AAA warns against health risks of daylight saving time
Drivers in California should be aware of one health risk associated with daylight saving time: increased fatigue. Everyone should sleep at least seven hours, and losing one hour may lead to impairment behind the wheel. The AAA Foundation for Traffic Safety says that those who lose one to two hours of sleep in the previous 24 hours nearly double their car crash risk.
In fact, those who drive after sleeping only five hours in a 24-hour period will be as impaired as a legally drunk driver. AAA warns drivers that sleep is the only remedy for fatigue. Therefore, drivers should adjust their sleep schedules whenever daylight saving time rolls around.
Throughout the year, drivers should always watch out for the warning signs of drowsiness, which include drooping eyelids, constant yawning, lane drifting and the inability to recall the past few exits or the past few miles one has traveled. Unfortunately, many drivers ignore these signs. In a AAA survey, 3 in 10 respondents said that at least once in the past month, they had driven while so tired that they had trouble keeping their eyes open.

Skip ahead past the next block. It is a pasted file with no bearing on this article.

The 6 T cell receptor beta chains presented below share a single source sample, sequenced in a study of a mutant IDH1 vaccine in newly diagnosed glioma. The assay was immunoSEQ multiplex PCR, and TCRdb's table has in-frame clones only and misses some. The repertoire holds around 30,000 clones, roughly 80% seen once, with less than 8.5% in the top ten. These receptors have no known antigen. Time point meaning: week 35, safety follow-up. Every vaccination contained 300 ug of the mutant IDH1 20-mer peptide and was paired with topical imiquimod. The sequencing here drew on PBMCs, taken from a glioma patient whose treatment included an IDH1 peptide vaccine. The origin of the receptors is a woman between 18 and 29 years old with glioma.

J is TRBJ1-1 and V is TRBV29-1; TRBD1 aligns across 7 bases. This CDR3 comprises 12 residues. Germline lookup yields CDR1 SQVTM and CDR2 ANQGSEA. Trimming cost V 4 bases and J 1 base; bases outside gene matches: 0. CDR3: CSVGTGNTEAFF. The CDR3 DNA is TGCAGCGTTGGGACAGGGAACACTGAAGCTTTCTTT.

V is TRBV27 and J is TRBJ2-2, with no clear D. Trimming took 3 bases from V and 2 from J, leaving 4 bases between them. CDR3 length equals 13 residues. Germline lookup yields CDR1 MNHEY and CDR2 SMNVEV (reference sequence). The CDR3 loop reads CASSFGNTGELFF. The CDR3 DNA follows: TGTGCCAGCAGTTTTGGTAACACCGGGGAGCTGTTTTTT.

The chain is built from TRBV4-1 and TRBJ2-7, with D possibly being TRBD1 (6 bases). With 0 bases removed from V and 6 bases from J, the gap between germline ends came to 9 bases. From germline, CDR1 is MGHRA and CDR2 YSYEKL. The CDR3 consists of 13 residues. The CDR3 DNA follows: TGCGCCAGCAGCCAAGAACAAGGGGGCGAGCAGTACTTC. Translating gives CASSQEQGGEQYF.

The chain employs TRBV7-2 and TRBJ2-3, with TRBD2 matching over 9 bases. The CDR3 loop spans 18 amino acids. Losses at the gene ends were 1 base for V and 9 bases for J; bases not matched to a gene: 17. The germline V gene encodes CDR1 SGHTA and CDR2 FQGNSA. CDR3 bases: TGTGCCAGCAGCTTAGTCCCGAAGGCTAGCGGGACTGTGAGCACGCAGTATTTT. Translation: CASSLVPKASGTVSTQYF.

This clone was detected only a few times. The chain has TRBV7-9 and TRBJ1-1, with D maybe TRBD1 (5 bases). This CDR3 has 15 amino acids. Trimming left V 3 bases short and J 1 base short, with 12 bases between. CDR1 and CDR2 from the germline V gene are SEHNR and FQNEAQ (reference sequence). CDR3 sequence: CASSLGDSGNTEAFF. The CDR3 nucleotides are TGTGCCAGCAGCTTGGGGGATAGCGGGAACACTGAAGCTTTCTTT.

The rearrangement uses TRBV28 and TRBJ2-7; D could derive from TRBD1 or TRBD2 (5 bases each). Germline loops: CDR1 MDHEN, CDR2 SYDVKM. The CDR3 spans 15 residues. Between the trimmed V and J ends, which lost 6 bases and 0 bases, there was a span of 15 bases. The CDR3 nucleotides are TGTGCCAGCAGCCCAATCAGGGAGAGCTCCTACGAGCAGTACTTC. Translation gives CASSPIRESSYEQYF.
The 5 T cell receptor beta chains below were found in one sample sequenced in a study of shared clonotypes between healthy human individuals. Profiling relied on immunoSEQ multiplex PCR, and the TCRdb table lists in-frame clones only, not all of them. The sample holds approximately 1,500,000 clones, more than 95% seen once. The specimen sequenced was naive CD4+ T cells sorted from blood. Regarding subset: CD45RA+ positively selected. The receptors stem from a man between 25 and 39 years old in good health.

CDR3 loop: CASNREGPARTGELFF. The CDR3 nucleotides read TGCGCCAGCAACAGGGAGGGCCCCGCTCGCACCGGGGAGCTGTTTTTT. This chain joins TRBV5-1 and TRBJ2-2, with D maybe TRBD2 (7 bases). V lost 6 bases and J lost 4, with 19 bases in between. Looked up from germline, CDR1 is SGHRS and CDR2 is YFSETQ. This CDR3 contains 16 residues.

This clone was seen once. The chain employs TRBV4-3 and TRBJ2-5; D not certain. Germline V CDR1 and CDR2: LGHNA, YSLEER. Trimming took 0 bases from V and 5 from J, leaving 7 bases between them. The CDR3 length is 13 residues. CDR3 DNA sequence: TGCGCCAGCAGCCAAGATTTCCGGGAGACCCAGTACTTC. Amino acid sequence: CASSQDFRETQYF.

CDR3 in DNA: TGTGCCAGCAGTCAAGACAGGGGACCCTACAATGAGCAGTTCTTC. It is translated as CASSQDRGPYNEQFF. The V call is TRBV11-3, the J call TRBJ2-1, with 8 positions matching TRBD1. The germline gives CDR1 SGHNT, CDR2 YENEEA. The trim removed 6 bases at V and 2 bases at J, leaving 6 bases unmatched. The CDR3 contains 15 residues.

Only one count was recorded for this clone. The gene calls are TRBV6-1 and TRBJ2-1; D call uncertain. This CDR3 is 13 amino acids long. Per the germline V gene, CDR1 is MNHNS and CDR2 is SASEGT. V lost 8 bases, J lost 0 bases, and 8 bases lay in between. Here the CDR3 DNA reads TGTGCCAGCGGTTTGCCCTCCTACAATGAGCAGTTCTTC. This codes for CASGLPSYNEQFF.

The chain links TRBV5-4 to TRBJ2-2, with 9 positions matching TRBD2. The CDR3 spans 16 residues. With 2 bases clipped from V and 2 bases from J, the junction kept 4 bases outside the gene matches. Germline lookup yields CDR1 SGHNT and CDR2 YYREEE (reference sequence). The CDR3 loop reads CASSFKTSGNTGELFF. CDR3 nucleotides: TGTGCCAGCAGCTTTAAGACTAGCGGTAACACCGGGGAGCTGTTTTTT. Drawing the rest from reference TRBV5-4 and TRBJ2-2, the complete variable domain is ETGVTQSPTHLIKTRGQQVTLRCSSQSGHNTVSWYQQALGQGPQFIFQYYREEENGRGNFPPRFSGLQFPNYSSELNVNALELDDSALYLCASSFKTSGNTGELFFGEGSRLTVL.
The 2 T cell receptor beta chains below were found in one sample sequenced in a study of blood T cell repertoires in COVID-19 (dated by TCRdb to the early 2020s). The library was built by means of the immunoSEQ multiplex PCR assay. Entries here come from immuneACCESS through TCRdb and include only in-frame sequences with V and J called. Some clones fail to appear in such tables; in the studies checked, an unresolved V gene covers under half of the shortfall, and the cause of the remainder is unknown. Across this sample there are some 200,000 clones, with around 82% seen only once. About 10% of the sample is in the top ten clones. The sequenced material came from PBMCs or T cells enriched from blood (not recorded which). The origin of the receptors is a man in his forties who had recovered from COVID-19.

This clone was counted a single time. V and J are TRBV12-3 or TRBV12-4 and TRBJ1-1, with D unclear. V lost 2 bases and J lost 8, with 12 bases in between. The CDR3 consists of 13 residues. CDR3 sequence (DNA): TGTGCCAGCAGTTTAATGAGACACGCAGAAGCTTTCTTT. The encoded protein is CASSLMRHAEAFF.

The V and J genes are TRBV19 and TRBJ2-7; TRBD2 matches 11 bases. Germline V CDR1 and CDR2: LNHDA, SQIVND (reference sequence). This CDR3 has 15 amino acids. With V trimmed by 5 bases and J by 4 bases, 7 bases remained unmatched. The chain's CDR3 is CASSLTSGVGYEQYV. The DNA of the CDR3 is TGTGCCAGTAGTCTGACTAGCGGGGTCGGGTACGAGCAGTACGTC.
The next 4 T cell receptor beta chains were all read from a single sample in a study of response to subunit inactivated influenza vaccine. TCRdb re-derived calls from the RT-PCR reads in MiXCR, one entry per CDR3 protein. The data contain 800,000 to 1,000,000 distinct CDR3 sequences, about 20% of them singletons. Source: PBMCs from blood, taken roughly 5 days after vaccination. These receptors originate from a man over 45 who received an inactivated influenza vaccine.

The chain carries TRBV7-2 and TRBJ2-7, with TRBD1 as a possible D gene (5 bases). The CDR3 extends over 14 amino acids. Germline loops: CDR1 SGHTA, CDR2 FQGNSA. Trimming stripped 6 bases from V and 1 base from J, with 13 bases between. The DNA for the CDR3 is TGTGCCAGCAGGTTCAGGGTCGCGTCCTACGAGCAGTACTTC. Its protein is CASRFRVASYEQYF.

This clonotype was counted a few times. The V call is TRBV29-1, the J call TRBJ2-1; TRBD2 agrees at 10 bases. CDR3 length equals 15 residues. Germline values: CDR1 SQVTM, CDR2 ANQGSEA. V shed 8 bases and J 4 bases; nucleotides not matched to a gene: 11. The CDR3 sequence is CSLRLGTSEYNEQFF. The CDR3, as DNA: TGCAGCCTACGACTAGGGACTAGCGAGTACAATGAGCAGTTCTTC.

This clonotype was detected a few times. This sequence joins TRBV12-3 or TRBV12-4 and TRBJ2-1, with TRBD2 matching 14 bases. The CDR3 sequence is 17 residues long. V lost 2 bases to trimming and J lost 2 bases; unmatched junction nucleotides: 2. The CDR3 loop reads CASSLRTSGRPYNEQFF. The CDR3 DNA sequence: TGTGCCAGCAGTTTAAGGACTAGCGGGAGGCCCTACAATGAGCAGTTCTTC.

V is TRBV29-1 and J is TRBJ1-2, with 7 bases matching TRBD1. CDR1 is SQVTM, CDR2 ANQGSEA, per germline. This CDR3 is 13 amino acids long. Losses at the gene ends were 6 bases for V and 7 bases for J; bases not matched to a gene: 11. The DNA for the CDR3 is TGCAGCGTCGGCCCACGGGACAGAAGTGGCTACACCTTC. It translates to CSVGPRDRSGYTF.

Many drivers rely on remedies like drinking coffee or rolling down the window. These are short-term treatments, and the body will eventually override these attempts to stay awake. Drivers might consider pulling over for a nap.
If drivers become negligent behind the wheel and cause a crash, their auto insurance company will likely have to face a claim from the victims. Victims, for their part, may want to see a lawyer about their eligibility and how much they could potentially recover. A successful claim might cover things like medical expenses, vehicle damage and lost wages. Victims may leave all negotiations to their lawyer and litigate if negotiations fall through.